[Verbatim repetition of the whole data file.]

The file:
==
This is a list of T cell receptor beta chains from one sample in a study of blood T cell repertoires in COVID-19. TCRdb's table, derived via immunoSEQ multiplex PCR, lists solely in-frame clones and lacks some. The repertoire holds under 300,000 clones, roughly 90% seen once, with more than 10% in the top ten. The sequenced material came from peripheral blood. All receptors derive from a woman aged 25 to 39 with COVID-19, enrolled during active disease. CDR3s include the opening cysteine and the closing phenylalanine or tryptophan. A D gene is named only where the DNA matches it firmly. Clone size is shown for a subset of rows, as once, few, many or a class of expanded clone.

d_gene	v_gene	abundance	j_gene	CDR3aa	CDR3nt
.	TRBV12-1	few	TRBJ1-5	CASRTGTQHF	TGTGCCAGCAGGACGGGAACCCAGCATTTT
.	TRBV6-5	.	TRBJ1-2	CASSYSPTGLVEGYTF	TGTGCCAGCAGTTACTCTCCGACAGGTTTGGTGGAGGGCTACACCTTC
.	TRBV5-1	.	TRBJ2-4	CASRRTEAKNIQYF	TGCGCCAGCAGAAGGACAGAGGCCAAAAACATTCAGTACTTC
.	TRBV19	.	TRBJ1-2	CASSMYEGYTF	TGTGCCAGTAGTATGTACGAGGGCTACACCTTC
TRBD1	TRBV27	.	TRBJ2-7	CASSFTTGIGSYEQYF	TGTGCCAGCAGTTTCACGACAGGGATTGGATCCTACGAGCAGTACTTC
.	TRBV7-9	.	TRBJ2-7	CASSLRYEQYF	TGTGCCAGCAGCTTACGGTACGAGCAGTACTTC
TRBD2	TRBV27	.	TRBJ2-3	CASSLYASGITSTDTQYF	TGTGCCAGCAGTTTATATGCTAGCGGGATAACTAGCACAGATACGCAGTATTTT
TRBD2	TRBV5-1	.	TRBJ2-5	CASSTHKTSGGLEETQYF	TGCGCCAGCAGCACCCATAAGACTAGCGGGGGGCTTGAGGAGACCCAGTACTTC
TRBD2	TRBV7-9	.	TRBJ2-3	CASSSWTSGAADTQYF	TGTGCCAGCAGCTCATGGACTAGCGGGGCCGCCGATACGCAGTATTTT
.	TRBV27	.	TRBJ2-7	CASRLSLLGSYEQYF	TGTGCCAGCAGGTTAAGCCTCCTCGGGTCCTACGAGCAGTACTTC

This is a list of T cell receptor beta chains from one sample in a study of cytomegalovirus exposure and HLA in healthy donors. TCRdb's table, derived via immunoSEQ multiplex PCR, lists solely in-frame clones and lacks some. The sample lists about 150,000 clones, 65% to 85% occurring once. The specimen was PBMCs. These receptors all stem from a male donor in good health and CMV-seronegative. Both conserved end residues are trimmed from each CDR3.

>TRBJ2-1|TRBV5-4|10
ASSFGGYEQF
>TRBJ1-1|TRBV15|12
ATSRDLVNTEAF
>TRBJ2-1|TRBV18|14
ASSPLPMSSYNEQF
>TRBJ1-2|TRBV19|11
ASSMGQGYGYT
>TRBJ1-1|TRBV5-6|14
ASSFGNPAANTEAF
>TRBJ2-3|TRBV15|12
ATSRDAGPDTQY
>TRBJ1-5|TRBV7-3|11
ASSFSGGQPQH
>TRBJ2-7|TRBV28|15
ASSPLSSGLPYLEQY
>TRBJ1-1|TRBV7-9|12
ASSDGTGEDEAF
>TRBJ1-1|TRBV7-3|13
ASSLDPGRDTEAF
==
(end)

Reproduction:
This is a list of T cell receptor beta chains from one sample in a study of blood T cell repertoires in COVID-19. TCRdb's table, derived via immunoSEQ multiplex PCR, lists solely in-frame clones and lacks some. The repertoire holds under 300,000 clones, roughly 90% seen once, with more than 10% in the top ten. The sequenced material came from peripheral blood. All receptors derive from a woman aged 25 to 39 with COVID-19, enrolled during active disease. CDR3s include the opening cysteine and the closing phenylalanine or tryptophan. A D gene is named only where the DNA matches it firmly. Clone size is shown for a subset of rows, as once, few, many or a class of expanded clone.

d_gene	v_gene	abundance	j_gene	CDR3aa	CDR3nt
.	TRBV12-1	few	TRBJ1-5	CASRTGTQHF	TGTGCCAGCAGGACGGGAACCCAGCATTTT
.	TRBV6-5	.	TRBJ1-2	CASSYSPTGLVEGYTF	TGTGCCAGCAGTTACTCTCCGACAGGTTTGGTGGAGGGCTACACCTTC
.	TRBV5-1	.	TRBJ2-4	CASRRTEAKNIQYF	TGCGCCAGCAGAAGGACAGAGGCCAAAAACATTCAGTACTTC
.	TRBV19	.	TRBJ1-2	CASSMYEGYTF	TGTGCCAGTAGTATGTACGAGGGCTACACCTTC
TRBD1	TRBV27	.	TRBJ2-7	CASSFTTGIGSYEQYF	TGTGCCAGCAGTTTCACGACAGGGATTGGATCCTACGAGCAGTACTTC
.	TRBV7-9	.	TRBJ2-7	CASSLRYEQYF	TGTGCCAGCAGCTTACGGTACGAGCAGTACTTC
TRBD2	TRBV27	.	TRBJ2-3	CASSLYASGITSTDTQYF	TGTGCCAGCAGTTTATATGCTAGCGGGATAACTAGCACAGATACGCAGTATTTT
TRBD2	TRBV5-1	.	TRBJ2-5	CASSTHKTSGGLEETQYF	TGCGCCAGCAGCACCCATAAGACTAGCGGGGGGCTTGAGGAGACCCAGTACTTC
TRBD2	TRBV7-9	.	TRBJ2-3	CASSSWTSGAADTQYF	TGTGCCAGCAGCTCATGGACTAGCGGGGCCGCCGATACGCAGTATTTT
.	TRBV27	.	TRBJ2-7	CASRLSLLGSYEQYF	TGTGCCAGCAGGTTAAGCCTCCTCGGGTCCTACGAGCAGTACTTC

This is a list of T cell receptor beta chains from one sample in a study of cytomegalovirus exposure and HLA in healthy donors. TCRdb's table, derived via immunoSEQ multiplex PCR, lists solely in-frame clones and lacks some. The sample lists about 150,000 clones, 65% to 85% occurring once. The specimen was PBMCs. These receptors all stem from a male donor in good health and CMV-seronegative. Both conserved end residues are trimmed from each CDR3.

>TRBJ2-1|TRBV5-4|10
ASSFGGYEQF
>TRBJ1-1|TRBV15|12
ATSRDLVNTEAF
>TRBJ2-1|TRBV18|14
ASSPLPMSSYNEQF
>TRBJ1-2|TRBV19|11
ASSMGQGYGYT
>TRBJ1-1|TRBV5-6|14
ASSFGNPAANTEAF
>TRBJ2-3|TRBV15|12
ATSRDAGPDTQY
>TRBJ1-5|TRBV7-3|11
ASSFSGGQPQH
>TRBJ2-7|TRBV28|15
ASSPLSSGLPYLEQY
>TRBJ1-1|TRBV7-9|12
ASSDGTGEDEAF
>TRBJ1-1|TRBV7-3|13
ASSLDPGRDTEAF